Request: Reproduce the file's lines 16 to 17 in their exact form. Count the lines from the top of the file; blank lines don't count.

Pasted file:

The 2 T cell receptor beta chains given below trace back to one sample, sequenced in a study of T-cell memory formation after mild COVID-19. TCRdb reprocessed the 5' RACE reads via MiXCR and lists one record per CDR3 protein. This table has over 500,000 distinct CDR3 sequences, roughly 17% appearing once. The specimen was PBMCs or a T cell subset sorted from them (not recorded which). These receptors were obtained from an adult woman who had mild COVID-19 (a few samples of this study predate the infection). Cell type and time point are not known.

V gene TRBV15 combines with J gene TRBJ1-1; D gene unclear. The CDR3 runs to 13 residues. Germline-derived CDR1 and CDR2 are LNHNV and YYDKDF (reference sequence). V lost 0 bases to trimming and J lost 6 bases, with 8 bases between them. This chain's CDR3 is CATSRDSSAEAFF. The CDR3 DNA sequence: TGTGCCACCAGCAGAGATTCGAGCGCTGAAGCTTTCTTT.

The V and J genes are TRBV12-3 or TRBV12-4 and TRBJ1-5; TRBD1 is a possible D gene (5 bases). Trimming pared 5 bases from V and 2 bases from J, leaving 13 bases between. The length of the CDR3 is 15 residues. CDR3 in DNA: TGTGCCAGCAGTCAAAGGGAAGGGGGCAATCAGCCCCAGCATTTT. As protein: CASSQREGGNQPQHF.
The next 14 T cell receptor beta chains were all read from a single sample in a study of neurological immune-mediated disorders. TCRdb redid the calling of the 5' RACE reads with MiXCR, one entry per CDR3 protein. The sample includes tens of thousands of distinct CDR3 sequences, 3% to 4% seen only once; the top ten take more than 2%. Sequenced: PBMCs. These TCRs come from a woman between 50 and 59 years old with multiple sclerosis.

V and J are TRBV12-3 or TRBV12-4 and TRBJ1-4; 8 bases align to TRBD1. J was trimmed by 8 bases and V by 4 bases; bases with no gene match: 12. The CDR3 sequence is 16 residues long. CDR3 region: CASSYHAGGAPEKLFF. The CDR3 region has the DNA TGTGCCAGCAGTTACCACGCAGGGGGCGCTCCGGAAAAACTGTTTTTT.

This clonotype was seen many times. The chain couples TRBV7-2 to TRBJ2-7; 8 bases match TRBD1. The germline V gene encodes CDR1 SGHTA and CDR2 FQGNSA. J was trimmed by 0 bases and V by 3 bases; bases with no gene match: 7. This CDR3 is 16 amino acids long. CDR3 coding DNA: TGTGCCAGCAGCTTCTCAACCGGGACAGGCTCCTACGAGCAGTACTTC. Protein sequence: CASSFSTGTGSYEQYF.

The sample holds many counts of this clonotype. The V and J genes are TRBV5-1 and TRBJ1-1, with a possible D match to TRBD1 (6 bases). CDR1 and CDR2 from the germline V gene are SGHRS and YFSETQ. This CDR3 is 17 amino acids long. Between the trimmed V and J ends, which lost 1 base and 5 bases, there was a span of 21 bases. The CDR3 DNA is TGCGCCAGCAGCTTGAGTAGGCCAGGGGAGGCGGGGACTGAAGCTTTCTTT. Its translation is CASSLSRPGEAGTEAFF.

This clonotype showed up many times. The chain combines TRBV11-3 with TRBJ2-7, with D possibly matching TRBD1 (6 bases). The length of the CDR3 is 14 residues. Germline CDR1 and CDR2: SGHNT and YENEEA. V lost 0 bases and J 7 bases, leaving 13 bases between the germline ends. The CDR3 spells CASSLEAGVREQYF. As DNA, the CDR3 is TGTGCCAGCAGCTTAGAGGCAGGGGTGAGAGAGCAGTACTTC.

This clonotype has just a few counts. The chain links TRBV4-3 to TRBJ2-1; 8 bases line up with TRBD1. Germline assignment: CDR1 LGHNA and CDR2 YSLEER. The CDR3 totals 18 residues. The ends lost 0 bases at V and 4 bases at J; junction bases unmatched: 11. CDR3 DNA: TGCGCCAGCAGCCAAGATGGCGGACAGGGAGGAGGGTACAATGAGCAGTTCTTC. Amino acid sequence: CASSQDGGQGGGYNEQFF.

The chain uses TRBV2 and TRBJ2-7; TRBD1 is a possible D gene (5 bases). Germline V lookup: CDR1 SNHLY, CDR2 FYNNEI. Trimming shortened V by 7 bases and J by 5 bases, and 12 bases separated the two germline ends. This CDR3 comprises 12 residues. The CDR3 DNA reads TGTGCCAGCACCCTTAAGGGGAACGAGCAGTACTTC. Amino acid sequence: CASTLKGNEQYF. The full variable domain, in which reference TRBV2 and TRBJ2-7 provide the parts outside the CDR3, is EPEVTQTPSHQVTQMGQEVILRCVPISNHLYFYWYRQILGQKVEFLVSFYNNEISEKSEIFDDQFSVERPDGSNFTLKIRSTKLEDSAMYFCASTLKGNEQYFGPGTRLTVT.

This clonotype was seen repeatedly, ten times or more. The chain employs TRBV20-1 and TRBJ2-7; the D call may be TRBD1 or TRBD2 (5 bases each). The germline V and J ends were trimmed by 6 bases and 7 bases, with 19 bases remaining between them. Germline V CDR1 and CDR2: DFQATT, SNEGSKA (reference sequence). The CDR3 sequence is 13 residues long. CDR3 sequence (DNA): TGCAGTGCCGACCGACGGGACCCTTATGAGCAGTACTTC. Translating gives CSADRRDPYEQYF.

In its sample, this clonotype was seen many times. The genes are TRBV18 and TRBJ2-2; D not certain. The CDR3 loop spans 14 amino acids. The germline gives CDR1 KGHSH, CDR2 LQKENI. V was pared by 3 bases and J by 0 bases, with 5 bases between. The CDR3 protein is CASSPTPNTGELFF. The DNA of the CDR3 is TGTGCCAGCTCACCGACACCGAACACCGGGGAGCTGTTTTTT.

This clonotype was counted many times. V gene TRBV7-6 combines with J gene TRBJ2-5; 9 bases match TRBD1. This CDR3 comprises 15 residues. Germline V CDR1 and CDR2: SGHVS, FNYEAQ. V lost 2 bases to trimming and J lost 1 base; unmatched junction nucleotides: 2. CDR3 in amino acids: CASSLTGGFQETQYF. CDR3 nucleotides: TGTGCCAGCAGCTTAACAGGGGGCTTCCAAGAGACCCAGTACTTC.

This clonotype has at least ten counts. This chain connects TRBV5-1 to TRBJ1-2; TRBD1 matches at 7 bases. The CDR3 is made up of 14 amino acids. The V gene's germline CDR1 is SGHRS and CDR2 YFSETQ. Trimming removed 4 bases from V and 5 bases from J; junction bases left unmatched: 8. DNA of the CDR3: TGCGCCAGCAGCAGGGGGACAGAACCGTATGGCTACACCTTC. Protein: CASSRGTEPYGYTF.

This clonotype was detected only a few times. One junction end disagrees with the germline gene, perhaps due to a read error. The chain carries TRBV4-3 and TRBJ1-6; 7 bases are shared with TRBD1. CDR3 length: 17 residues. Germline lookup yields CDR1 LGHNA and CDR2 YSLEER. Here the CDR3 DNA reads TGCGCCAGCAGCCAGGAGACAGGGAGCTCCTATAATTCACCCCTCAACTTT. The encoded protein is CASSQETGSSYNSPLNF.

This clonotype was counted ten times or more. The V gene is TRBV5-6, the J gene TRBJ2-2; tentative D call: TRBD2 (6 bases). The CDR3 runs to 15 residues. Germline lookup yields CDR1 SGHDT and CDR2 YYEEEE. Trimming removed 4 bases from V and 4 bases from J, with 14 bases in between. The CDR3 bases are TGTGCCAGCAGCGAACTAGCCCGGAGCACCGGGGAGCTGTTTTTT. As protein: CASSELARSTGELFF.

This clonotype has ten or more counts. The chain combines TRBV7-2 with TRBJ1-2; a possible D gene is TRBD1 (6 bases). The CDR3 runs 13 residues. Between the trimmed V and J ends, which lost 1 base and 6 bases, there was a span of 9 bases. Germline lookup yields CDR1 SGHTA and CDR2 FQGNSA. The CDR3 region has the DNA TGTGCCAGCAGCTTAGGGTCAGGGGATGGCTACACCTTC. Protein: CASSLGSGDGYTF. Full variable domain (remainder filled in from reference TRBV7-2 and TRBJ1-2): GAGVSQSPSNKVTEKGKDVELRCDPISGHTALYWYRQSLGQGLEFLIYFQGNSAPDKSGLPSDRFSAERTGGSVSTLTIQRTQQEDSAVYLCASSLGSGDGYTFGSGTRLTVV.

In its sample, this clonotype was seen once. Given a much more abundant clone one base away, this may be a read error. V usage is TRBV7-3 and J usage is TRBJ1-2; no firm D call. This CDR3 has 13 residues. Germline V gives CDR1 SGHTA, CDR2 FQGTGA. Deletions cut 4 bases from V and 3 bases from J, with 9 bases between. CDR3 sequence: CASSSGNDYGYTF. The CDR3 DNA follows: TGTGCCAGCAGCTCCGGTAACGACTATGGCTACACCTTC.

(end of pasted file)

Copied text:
This clonotype was counted ten times or more. The V gene is TRBV5-6, the J gene TRBJ2-2; tentative D call: TRBD2 (6 bases). The CDR3 runs to 15 residues. Germline lookup yields CDR1 SGHDT and CDR2 YYEEEE. Trimming removed 4 bases from V and 4 bases from J, with 14 bases in between. The CDR3 bases are TGTGCCAGCAGCGAACTAGCCCGGAGCACCGGGGAGCTGTTTTTT. As protein: CASSELARSTGELFF.

This clonotype has ten or more counts. The chain combines TRBV7-2 with TRBJ1-2; a possible D gene is TRBD1 (6 bases). The CDR3 runs 13 residues. Between the trimmed V and J ends, which lost 1 base and 6 bases, there was a span of 9 bases. Germline lookup yields CDR1 SGHTA and CDR2 FQGNSA. The CDR3 region has the DNA TGTGCCAGCAGCTTAGGGTCAGGGGATGGCTACACCTTC. Protein: CASSLGSGDGYTF. Full variable domain (remainder filled in from reference TRBV7-2 and TRBJ1-2): GAGVSQSPSNKVTEKGKDVELRCDPISGHTALYWYRQSLGQGLEFLIYFQGNSAPDKSGLPSDRFSAERTGGSVSTLTIQRTQQEDSAVYLCASSLGSGDGYTFGSGTRLTVV.